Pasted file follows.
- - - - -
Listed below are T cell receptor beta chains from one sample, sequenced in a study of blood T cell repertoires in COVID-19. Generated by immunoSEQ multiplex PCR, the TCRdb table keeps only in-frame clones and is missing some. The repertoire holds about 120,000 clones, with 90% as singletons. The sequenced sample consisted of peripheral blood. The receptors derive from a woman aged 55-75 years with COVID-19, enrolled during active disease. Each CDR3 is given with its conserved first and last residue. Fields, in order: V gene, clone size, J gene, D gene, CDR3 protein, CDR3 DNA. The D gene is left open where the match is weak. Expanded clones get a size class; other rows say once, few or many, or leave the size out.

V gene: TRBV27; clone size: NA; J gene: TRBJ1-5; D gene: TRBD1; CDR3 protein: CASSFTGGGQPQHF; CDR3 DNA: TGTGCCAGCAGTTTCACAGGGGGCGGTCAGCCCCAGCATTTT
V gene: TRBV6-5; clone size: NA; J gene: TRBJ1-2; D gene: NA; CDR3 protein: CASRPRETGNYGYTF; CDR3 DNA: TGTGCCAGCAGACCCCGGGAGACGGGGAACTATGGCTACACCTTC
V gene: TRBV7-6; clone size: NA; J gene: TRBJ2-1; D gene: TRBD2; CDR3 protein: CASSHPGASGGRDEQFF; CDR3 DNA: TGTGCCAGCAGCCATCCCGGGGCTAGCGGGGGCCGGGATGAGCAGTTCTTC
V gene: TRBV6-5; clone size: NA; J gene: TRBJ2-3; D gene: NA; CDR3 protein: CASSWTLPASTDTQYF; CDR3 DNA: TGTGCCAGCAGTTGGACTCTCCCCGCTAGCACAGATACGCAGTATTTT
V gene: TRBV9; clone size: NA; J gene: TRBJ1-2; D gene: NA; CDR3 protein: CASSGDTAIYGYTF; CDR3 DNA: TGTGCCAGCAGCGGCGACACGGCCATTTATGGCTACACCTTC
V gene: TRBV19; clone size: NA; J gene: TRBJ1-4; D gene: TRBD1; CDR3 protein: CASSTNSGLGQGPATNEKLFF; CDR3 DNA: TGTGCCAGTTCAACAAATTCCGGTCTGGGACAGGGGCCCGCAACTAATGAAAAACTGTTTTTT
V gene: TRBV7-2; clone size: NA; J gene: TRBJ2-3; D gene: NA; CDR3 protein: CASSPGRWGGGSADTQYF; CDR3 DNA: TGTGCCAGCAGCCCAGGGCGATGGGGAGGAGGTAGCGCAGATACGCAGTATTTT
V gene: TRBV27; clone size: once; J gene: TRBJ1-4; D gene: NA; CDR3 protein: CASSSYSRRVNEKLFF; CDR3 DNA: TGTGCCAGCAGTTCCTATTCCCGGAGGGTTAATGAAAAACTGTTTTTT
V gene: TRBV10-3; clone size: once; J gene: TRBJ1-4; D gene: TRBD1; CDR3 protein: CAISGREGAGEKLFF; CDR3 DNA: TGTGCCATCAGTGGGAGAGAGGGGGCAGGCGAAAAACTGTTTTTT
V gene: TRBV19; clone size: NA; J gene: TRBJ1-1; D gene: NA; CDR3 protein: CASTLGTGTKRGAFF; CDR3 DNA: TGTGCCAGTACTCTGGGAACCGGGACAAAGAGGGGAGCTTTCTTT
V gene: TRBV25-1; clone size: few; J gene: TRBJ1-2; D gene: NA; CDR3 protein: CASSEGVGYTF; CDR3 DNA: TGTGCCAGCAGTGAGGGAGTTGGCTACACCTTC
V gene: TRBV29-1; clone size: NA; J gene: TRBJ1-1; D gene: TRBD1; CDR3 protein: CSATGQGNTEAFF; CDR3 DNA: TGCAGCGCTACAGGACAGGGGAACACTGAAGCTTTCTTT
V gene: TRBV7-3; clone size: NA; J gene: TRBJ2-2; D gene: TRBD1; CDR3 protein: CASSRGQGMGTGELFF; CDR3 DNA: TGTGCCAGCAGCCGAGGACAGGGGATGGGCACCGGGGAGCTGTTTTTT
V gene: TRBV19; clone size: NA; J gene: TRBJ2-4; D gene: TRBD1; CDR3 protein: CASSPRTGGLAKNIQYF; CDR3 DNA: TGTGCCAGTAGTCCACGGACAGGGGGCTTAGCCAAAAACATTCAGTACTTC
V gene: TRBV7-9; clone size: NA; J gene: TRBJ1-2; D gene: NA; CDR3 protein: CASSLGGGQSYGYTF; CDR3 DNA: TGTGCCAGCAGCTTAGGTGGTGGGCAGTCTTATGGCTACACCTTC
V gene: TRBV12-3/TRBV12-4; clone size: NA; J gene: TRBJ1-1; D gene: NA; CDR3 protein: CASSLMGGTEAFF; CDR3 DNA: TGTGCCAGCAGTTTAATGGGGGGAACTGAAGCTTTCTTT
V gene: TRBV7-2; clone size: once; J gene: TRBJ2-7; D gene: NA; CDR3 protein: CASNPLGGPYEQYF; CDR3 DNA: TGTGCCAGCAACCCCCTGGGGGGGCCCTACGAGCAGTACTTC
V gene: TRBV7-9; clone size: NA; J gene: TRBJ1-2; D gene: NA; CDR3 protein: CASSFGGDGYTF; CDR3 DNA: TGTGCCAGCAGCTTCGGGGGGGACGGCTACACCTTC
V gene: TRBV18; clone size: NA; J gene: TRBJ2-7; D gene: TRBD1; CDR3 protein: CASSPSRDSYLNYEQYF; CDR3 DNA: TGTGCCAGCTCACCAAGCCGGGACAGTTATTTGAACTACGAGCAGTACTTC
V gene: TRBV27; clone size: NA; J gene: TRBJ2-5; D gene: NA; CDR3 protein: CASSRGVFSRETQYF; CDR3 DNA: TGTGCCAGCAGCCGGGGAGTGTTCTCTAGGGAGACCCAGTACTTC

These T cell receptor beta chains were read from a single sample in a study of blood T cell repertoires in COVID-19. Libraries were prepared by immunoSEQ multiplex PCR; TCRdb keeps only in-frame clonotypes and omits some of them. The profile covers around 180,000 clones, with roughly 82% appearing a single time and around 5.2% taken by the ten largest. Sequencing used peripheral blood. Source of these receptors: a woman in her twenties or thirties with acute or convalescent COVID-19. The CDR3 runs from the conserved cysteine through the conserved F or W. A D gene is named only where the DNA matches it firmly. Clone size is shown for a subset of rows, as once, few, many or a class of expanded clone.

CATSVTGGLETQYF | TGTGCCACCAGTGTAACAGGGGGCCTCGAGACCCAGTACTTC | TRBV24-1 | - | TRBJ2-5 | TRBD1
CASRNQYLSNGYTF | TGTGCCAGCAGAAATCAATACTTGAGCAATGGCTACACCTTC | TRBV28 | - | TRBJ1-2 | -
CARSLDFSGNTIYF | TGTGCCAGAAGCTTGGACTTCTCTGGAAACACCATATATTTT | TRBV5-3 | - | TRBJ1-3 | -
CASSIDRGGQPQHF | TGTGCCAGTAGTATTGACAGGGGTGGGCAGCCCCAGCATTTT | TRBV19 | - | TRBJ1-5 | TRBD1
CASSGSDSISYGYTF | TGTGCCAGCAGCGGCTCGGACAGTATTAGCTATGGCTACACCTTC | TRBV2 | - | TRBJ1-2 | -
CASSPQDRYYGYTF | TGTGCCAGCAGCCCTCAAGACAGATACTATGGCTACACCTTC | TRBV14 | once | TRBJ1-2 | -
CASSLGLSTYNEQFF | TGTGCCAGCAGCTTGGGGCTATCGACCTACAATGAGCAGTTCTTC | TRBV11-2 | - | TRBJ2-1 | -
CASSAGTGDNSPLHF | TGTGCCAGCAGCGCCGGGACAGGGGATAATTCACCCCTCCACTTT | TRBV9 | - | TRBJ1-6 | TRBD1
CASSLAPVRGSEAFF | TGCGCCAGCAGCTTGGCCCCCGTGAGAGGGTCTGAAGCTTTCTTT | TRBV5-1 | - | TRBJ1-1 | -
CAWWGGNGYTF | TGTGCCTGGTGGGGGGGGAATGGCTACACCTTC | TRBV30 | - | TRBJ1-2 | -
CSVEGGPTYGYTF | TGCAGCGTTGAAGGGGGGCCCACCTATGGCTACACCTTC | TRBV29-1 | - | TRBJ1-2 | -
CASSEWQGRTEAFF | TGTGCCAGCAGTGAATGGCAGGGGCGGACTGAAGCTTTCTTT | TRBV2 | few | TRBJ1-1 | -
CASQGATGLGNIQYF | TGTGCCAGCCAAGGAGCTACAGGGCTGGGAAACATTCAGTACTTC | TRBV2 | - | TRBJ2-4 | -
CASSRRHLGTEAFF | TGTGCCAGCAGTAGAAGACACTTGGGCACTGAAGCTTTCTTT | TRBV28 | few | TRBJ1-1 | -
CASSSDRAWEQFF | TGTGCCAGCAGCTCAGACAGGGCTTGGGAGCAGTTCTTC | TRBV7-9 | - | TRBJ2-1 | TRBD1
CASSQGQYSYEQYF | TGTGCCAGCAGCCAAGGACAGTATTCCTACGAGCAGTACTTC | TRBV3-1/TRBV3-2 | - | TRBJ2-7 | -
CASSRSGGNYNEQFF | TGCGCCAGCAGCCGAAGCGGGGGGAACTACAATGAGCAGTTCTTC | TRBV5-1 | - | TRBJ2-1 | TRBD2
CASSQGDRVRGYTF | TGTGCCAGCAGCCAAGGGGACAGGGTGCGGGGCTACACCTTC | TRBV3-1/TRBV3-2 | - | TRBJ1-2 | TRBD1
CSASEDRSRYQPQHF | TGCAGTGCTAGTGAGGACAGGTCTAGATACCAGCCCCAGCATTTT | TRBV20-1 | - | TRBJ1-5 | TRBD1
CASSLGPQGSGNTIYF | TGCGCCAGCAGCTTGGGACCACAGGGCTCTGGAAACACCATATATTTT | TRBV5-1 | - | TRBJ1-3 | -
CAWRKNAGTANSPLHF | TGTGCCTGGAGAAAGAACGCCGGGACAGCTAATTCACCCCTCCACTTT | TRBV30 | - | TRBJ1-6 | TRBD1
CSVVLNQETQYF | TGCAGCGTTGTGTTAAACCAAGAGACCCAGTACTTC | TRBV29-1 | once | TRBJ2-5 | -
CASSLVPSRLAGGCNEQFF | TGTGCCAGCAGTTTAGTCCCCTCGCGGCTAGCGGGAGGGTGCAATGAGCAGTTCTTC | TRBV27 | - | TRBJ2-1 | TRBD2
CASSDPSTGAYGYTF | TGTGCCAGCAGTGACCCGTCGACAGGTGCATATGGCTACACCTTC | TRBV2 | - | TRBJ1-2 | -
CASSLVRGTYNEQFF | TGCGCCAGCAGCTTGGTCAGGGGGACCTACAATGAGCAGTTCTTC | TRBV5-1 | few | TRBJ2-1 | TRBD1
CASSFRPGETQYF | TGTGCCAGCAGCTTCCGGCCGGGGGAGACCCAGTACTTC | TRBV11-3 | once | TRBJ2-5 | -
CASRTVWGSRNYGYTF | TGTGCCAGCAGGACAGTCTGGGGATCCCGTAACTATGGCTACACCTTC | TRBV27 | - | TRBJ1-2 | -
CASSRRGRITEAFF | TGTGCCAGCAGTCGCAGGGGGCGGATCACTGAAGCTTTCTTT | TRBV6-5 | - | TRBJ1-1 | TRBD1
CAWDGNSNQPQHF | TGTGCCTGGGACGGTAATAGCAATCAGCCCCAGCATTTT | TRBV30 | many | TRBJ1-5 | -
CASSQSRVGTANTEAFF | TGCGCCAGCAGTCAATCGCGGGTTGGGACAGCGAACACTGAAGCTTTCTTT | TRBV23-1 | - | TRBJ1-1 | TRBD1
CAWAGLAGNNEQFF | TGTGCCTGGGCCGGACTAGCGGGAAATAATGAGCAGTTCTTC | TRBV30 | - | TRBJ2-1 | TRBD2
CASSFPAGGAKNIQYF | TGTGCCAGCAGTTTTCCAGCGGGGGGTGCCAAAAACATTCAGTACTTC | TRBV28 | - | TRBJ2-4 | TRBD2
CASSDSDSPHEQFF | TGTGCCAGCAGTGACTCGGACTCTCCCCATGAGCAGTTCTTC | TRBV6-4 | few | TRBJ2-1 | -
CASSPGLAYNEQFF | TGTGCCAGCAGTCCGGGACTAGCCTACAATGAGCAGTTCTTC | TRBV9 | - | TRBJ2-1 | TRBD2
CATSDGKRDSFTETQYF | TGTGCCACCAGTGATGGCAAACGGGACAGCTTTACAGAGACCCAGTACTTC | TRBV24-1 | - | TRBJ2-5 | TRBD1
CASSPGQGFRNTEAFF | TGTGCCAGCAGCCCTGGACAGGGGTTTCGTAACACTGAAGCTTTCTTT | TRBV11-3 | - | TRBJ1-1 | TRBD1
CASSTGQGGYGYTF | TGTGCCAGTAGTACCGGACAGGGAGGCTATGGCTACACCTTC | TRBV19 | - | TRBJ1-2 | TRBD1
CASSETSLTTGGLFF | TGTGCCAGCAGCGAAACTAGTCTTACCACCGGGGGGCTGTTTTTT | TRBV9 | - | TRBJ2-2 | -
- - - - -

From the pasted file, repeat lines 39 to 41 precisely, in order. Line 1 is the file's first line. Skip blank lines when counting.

CASSRSGGNYNEQFF | TGCGCCAGCAGCCGAAGCGGGGGGAACTACAATGAGCAGTTCTTC | TRBV5-1 | - | TRBJ2-1 | TRBD2
CASSQGDRVRGYTF | TGTGCCAGCAGCCAAGGGGACAGGGTGCGGGGCTACACCTTC | TRBV3-1/TRBV3-2 | - | TRBJ1-2 | TRBD1
CSASEDRSRYQPQHF | TGCAGTGCTAGTGAGGACAGGTCTAGATACCAGCCCCAGCATTTT | TRBV20-1 | - | TRBJ1-5 | TRBD1